1967 Chevrolet Impala Super Sport
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Whether you prefer "Metallicar," "Hunter," "The Civilian," or any of the other names it's picked up over the years, the Winchester's '67 Impala is one of the coolest TV cars ever. I wanted to make sure I did justice to it, and as a result this ended up being one of my longer builds (about 18 months from beginning to end). Part of the reason why it took so long was that there were no 4-door '67 Impalas available in scale. The closest available starting point was AMT's '67 Impala SS. As a 2-door, however, I was pretty much going to have to rebuild everything from the windshield back.
I started by cutting the roof about halfway back and removing the rear pillars. The area around the trunk lid was then flattened, converting it from a "fastback" deck to a "notchback" deck. I used the rear roof pillars from a '68 Camaro to get the basic shape of the roof roughed in, then started filling, sanding, shaping, and comparing the model to photos of the 1:1 car until it looked like a good match. I also removed the trunk lid at this stage in preparation of making it an opening panel. The original door seams were filled in, and new door seams were cut into the plastic by laying a photo of the 1:1 car on the model and tracing the lines with an X-Acto. The last big body modification was the hood: I converted the kit's hood to a non-SS part by sanding down the bulge and adding a center ridge. The result looked pretty good from the outside, but I had to add some filler to the underside of the bulge and I wasn't quite happy with the end result. So I ended up purchasing a new hood from Modelhaus. As usual, the quality was outstanding. I did a little bit of thinning at the edges to make is sit more flush with the fenders, but otherwise it was ready to go right from the box.
The interior needed nearly as many modifications as the body. I converted the 2-door panels to 4-door panels by grafting pieces from a second Impala kit to the rear seat area. the door pillars are sheet styrene, as is the rear dash and the headliner. The bench seats were taken from AMT's '70 Impala, with the head rests removed and the pattern modified slightly to better match the TV car. Finally, the steering column was scratch built, including a directional lever, column shift, and gear indicator. The ivory panels were painted using Rustoleum, and Bare Metal Foil was used for the chrome trim. Just for the fun of it, I also added a cassette tape to the radio.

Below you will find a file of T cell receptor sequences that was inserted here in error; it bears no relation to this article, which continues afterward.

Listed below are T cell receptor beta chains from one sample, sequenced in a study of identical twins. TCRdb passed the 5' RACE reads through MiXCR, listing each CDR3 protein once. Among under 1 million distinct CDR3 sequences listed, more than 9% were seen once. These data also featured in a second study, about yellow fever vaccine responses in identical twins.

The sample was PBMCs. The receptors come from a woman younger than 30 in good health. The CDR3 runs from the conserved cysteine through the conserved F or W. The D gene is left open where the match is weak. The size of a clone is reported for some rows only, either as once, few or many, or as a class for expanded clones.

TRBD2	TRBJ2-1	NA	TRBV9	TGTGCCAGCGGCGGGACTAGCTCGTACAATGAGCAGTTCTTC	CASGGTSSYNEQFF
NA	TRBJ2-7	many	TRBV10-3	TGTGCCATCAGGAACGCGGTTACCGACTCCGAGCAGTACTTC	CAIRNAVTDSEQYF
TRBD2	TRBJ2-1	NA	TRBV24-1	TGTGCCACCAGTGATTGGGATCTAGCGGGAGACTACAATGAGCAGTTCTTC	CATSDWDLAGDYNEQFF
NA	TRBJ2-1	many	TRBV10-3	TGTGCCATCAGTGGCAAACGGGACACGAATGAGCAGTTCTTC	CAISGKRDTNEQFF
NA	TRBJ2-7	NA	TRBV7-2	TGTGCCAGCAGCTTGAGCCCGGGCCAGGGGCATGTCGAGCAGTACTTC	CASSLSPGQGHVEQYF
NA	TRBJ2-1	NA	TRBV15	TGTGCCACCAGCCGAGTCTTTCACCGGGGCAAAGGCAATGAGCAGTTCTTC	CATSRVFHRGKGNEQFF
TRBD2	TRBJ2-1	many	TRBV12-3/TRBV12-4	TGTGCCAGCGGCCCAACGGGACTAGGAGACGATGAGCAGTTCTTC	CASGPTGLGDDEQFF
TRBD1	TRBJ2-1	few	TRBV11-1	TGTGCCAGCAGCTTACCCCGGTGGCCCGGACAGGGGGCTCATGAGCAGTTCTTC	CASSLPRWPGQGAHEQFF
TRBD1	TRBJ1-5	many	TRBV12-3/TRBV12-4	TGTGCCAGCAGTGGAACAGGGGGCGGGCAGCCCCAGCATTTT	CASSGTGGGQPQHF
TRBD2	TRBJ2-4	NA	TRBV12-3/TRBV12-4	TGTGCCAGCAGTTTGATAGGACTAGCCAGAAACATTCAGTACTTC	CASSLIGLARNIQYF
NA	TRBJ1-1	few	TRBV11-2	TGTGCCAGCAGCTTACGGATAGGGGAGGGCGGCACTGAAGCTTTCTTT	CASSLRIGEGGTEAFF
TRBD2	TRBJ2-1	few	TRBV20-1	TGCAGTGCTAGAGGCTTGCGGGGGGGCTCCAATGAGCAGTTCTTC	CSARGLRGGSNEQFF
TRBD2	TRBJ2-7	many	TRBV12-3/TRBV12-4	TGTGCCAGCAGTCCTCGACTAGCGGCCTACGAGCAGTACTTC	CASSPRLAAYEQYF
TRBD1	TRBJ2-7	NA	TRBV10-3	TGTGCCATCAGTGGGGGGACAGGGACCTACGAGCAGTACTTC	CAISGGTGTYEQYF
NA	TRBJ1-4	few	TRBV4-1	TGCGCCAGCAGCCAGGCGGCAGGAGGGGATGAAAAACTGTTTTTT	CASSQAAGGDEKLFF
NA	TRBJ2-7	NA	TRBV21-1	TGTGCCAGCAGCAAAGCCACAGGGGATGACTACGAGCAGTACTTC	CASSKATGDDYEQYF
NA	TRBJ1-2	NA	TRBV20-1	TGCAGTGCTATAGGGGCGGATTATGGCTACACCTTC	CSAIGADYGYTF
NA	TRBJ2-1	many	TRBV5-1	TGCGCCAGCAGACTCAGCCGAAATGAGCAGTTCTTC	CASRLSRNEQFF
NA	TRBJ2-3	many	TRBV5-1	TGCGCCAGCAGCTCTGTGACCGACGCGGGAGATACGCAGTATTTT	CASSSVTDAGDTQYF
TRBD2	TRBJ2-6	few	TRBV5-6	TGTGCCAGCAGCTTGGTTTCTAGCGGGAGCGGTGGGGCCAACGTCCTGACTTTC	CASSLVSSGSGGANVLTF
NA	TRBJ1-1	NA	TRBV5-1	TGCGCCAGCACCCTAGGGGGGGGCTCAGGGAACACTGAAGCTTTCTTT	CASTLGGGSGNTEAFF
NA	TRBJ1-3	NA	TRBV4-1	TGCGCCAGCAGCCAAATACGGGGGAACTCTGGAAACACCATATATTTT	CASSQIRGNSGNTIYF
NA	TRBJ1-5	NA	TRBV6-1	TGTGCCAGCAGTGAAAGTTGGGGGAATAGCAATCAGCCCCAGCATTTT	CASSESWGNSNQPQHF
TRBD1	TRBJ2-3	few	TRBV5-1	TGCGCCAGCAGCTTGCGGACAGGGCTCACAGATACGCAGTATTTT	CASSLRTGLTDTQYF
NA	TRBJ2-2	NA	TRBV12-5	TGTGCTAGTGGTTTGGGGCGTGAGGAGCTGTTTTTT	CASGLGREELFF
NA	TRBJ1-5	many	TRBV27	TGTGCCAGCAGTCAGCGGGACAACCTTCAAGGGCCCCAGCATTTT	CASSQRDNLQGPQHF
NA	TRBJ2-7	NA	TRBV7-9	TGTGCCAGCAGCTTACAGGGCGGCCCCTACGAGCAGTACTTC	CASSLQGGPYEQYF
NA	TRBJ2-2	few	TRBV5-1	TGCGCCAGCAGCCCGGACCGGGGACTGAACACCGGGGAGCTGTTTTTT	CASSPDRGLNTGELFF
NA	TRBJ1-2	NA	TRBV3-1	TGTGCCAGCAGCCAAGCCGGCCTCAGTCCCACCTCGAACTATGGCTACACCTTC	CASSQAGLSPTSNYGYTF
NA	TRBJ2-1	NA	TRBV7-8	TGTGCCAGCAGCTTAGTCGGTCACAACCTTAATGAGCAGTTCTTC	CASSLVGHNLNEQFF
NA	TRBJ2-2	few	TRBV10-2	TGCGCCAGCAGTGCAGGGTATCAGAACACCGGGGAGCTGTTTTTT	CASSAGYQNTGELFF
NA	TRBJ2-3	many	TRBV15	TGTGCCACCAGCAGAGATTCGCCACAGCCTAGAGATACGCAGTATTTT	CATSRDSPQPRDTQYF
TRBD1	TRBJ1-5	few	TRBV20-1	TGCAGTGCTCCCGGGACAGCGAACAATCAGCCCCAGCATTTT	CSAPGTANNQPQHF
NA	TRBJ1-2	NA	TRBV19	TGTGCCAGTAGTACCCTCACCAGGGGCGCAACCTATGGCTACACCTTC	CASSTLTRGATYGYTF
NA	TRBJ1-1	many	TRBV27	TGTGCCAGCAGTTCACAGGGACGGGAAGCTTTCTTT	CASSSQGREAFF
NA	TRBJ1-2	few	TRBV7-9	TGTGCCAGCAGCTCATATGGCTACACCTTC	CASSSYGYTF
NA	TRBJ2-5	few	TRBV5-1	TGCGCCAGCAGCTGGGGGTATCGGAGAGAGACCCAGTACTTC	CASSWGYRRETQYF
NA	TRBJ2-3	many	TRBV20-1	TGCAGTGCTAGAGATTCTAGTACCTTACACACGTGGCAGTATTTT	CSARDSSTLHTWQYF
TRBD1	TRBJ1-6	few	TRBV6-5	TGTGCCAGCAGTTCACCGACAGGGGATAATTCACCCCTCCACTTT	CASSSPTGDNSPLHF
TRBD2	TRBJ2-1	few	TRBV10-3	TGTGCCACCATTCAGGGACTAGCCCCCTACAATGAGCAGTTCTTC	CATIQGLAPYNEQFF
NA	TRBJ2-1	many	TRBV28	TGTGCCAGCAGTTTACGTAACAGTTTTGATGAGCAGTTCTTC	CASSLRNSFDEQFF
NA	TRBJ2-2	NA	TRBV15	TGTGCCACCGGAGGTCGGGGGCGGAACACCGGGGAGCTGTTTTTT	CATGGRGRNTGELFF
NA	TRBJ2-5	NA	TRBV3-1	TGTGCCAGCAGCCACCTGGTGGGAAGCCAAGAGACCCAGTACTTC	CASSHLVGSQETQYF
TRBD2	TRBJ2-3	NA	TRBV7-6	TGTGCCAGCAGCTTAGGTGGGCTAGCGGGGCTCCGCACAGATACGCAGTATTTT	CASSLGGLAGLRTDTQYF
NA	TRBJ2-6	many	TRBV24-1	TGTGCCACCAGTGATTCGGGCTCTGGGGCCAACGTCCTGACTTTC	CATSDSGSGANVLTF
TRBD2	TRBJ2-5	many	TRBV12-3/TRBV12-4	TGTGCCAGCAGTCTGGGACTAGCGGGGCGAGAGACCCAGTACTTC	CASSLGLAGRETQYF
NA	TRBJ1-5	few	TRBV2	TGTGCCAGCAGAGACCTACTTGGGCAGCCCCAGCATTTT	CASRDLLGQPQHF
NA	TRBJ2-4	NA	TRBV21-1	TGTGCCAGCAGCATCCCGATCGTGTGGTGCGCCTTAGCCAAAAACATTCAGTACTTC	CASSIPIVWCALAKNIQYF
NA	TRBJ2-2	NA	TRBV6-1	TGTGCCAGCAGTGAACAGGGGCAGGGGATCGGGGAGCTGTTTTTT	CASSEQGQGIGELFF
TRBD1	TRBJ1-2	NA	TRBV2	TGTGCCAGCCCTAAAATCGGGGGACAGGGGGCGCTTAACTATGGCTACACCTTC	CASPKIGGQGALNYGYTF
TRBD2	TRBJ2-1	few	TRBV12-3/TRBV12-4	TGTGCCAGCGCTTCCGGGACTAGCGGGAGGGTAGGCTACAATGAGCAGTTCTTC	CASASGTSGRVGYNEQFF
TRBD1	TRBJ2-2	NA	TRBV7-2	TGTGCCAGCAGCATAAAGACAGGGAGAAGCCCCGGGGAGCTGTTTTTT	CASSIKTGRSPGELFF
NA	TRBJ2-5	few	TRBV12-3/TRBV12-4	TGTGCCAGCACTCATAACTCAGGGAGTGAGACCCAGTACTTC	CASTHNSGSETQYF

Like most "Hollywood" cars, the Impala is actually represented by several different cars. When I had first started working on this, there was no canon engine. Since I knew at least one of the stunt cars had a 427, I used the original kit engine mated to an automatic transmission from AMT's '73 Caprice. Then the season 4 episode "In the Beginning" came out, and Dean referred to the engine as a 327. I already had the bulk of the car together at that point, so I had to decide whether the 427 was acceptable or if I wanted to risk the work I had completed to swap it out. I decided to take the chance, and replaced the big block with the engine and transmission from Revell's '64 Impala. I'm glad I did: not only is it now more accurate, the Revell engine generally looks nicer. I built it mostly according to directions, but added wiring, heater hoses, carburetor linkage, new radiator hoses, a breather cap, and updated the distributor with a cap from an MPC Firebird.
The chassis also got its fair share of custom work. I inverted the front spindles, added brake, fuel, and parking brake lines, replaced the front springs with custom metal parts, modified the exhausts to mate up with the 327 headers, and made a fully functional rear suspension. This last item includes a working 4-link rear end, telescoping shock absorbers, and real metal springs taken from a ballpoint pen. The completed chassis was carefully painted and weathered to reflect all the time Sam & Dean spend on the road.
With the bulk of the modifications done, all I had left was the trim to truly make the Impala. The grille was removed and replaced with a photoetched piece from The Model Car Garage, complete with the tiny "Chevrolet" script. MCG parts were also used for the door locks and trunk lock. Door handles came from two Revell '67 Corvette kits. The trunk trim was modified to remove the "SS" badge and was cut from the rear bumper and glued to the lid. Bumperettes were made from sheet styrene and covered with BMF. The window trim was also done with BMF, but the side trim and wheel arches were done using strips of metal tape. I used the side mirror from Revell's '67 Corvette, and the spotlights from AMT's Peterbilt Wrecker. Fujimi's Suzuki Jimny had a set of perfect sawblade wheels (right down to the hub caps!), but unfortunately it only has three of them per kit so I needed to get two Jimnys to get four wheels. These were put with generic parts box tires up front, and the big MTs from AMT's 1970 Baldwin Motion Camaro in the rear. The final touch was a set of first-season KAZ-2Y5 Kansas license plates.